o These four types of gametes should occur with equal frequency (1:1:1:1 ratio)
o Thus, approximately half the gametes will be of the two parental types, carrying either the w y+ allele combination seen
in the original female of the P generation or the w+ y allele
o The remaining half of the gametes will be of two recombinant types, in which reshuffling has produced either w+ y+ or
w y allele combinations, not seen in the P generation parents of the F1 females
Looking at the F2 males, the relative numbers of the four X-linked gene combinations passed on by the dihybrid F1 females’
gametes reflect a significant departure from the 1:1:1:1 ratio expected of independent assortment
o The largest numbers of gametes carry the parental combinations w y+ and w+ y
o Of the total male flies counted, almost 99% had parental genotypes, while the new combinations w+ y+ and w y made up
little more than 1% of the total
The two genes failed to assort independently because these combinations of alleles might show up most frequently because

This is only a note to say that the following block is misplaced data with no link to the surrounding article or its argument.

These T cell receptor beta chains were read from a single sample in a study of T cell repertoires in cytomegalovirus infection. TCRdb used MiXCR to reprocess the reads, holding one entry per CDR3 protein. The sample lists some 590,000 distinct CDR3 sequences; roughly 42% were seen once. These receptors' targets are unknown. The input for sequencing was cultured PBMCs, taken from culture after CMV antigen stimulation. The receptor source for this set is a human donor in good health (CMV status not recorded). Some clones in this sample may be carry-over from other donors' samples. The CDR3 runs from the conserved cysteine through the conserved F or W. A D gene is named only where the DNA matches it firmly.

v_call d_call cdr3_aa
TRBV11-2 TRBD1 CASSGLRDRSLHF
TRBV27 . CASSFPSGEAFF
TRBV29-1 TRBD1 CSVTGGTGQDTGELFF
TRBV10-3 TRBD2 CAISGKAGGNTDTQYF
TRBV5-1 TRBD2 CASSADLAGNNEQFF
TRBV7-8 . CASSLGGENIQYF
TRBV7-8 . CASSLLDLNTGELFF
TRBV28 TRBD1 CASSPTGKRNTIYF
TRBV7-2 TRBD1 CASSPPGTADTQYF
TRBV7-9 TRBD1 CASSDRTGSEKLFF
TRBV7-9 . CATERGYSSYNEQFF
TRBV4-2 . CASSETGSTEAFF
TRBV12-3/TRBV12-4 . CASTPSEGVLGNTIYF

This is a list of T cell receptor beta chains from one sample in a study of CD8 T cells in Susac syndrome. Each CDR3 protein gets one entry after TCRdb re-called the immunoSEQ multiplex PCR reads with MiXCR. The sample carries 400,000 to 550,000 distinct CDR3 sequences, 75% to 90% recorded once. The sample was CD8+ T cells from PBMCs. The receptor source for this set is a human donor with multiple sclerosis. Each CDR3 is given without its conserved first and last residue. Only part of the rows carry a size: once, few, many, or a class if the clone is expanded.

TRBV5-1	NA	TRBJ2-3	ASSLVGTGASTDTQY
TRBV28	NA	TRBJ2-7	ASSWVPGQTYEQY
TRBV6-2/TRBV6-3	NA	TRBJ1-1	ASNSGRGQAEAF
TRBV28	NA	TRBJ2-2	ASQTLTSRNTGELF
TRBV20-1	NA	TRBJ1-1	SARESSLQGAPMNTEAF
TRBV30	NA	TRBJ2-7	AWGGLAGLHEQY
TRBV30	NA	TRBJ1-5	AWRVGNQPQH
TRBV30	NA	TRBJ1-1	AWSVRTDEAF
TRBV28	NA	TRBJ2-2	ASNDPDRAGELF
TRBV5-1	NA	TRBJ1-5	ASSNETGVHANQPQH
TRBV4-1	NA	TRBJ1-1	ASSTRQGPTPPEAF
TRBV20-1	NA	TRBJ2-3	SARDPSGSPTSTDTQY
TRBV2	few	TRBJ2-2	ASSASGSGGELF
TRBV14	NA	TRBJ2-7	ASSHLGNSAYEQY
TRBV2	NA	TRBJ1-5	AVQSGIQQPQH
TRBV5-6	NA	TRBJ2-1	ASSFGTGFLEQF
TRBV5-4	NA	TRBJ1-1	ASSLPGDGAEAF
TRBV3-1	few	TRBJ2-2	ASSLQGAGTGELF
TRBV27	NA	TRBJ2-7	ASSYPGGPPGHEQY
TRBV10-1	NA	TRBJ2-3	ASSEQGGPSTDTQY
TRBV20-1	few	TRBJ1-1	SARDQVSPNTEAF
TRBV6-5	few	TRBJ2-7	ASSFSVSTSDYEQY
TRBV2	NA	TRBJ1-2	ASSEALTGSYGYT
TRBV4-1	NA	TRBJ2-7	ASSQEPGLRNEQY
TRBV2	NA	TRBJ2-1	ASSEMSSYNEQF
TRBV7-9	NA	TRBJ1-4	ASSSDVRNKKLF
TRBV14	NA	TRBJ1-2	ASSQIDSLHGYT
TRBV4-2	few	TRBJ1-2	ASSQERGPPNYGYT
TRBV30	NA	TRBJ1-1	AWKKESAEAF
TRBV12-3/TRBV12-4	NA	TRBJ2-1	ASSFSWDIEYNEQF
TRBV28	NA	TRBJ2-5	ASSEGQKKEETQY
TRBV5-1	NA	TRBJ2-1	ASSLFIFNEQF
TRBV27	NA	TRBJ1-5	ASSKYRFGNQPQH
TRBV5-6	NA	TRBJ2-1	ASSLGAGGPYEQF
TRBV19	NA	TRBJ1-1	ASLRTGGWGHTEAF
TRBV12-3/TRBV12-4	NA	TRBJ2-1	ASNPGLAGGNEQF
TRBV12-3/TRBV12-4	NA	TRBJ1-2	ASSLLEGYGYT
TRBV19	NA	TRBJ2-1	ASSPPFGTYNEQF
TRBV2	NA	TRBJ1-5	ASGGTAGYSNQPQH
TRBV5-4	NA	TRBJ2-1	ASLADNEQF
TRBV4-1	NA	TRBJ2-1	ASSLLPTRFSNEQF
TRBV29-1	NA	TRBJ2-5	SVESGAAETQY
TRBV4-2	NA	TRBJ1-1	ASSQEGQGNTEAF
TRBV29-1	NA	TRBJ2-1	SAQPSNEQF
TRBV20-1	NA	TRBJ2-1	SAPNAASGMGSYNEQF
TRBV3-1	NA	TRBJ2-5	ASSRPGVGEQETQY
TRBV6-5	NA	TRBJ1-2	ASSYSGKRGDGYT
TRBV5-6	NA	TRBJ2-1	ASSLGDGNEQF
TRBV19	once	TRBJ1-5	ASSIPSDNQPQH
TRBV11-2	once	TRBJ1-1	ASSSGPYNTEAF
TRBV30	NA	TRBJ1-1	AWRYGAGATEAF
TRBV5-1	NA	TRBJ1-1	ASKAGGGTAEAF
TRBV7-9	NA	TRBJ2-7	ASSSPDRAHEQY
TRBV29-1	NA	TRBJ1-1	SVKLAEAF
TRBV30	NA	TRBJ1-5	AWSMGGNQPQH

they’re parental alleles
o The F1 female inherited w and y+ together from her P generation mother, and w+ and y together from her P generation
o The F1 female is then more likely to pass on these parental combinations of alleles, rather than the recombinant
combinations, to her own progeny
Linkage recombination and analysis can be challenging
Focus on first observation of genetic linkage and recombination in Morgan’s
Potential outcomes of Holliday’s model for the molecular basis of recombination
If genes on different chromosomes assort independently because nonhomologous
chromosomes align independently on the spindle during meiosis I, how do genes on the same
chromosomes assort?
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Bateson and Punnett’s Unusual Observation
Purple flowers, long pollen (PP LL) x red flowers, round pollen (pp ll)
Morgan Also Investigated Two Traits at a Time
British mathematicians interested in genetics and Mendel’s work, studying inheritance
of two genes in sweet peas (flower colour and pollen shape)
Crossed two pure-breeding parents to get a dihybrid
Performed F1 dihybrid cross, and didn’t observe Mendel’s 9:3:3:1 ratio according to
independent assortment
The observed ratios were very different from what they expected
They also noticed some combinations of alleles that showed up more frequently than